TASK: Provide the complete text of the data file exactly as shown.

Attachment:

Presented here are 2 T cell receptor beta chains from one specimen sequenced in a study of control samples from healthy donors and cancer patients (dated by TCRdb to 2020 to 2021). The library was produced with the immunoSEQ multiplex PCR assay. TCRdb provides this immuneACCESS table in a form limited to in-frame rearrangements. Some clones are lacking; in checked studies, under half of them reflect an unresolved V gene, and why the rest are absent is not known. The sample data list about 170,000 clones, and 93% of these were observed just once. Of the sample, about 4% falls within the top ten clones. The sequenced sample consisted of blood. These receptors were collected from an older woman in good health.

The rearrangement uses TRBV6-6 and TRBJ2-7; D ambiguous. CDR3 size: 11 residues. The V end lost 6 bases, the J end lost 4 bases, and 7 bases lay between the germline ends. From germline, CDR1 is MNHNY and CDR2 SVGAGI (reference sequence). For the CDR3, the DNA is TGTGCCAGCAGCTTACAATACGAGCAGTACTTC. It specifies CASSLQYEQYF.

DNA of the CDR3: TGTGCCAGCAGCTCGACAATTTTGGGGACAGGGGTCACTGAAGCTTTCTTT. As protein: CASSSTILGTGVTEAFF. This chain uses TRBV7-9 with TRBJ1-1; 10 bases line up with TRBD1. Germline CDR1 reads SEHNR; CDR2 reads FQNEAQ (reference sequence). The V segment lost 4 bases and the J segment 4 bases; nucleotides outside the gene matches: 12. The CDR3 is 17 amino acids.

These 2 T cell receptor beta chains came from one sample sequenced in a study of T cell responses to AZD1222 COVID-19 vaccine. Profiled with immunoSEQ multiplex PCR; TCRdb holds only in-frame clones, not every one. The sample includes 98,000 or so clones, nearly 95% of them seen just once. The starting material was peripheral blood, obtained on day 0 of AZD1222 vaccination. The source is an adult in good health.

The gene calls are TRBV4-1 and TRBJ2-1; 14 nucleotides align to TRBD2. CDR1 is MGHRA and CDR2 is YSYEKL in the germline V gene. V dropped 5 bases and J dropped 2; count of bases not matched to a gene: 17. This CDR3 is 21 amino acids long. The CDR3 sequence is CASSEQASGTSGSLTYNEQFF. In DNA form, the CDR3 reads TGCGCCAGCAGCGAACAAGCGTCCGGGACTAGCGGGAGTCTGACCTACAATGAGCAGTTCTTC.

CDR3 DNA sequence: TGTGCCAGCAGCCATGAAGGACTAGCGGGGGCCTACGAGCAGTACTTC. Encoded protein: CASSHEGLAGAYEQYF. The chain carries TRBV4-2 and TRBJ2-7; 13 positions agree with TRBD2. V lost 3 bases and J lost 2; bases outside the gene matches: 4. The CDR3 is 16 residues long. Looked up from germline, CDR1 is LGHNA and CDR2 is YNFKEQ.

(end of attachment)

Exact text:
Presented here are 2 T cell receptor beta chains from one specimen sequenced in a study of control samples from healthy donors and cancer patients (dated by TCRdb to 2020 to 2021). The library was produced with the immunoSEQ multiplex PCR assay. TCRdb provides this immuneACCESS table in a form limited to in-frame rearrangements. Some clones are lacking; in checked studies, under half of them reflect an unresolved V gene, and why the rest are absent is not known. The sample data list about 170,000 clones, and 93% of these were observed just once. Of the sample, about 4% falls within the top ten clones. The sequenced sample consisted of blood. These receptors were collected from an older woman in good health.

The rearrangement uses TRBV6-6 and TRBJ2-7; D ambiguous. CDR3 size: 11 residues. The V end lost 6 bases, the J end lost 4 bases, and 7 bases lay between the germline ends. From germline, CDR1 is MNHNY and CDR2 SVGAGI (reference sequence). For the CDR3, the DNA is TGTGCCAGCAGCTTACAATACGAGCAGTACTTC. It specifies CASSLQYEQYF.

DNA of the CDR3: TGTGCCAGCAGCTCGACAATTTTGGGGACAGGGGTCACTGAAGCTTTCTTT. As protein: CASSSTILGTGVTEAFF. This chain uses TRBV7-9 with TRBJ1-1; 10 bases line up with TRBD1. Germline CDR1 reads SEHNR; CDR2 reads FQNEAQ (reference sequence). The V segment lost 4 bases and the J segment 4 bases; nucleotides outside the gene matches: 12. The CDR3 is 17 amino acids.

These 2 T cell receptor beta chains came from one sample sequenced in a study of T cell responses to AZD1222 COVID-19 vaccine. Profiled with immunoSEQ multiplex PCR; TCRdb holds only in-frame clones, not every one. The sample includes 98,000 or so clones, nearly 95% of them seen just once. The starting material was peripheral blood, obtained on day 0 of AZD1222 vaccination. The source is an adult in good health.

The gene calls are TRBV4-1 and TRBJ2-1; 14 nucleotides align to TRBD2. CDR1 is MGHRA and CDR2 is YSYEKL in the germline V gene. V dropped 5 bases and J dropped 2; count of bases not matched to a gene: 17. This CDR3 is 21 amino acids long. The CDR3 sequence is CASSEQASGTSGSLTYNEQFF. In DNA form, the CDR3 reads TGCGCCAGCAGCGAACAAGCGTCCGGGACTAGCGGGAGTCTGACCTACAATGAGCAGTTCTTC.

CDR3 DNA sequence: TGTGCCAGCAGCCATGAAGGACTAGCGGGGGCCTACGAGCAGTACTTC. Encoded protein: CASSHEGLAGAYEQYF. The chain carries TRBV4-2 and TRBJ2-7; 13 positions agree with TRBD2. V lost 3 bases and J lost 2; bases outside the gene matches: 4. The CDR3 is 16 residues long. Looked up from germline, CDR1 is LGHNA and CDR2 is YNFKEQ.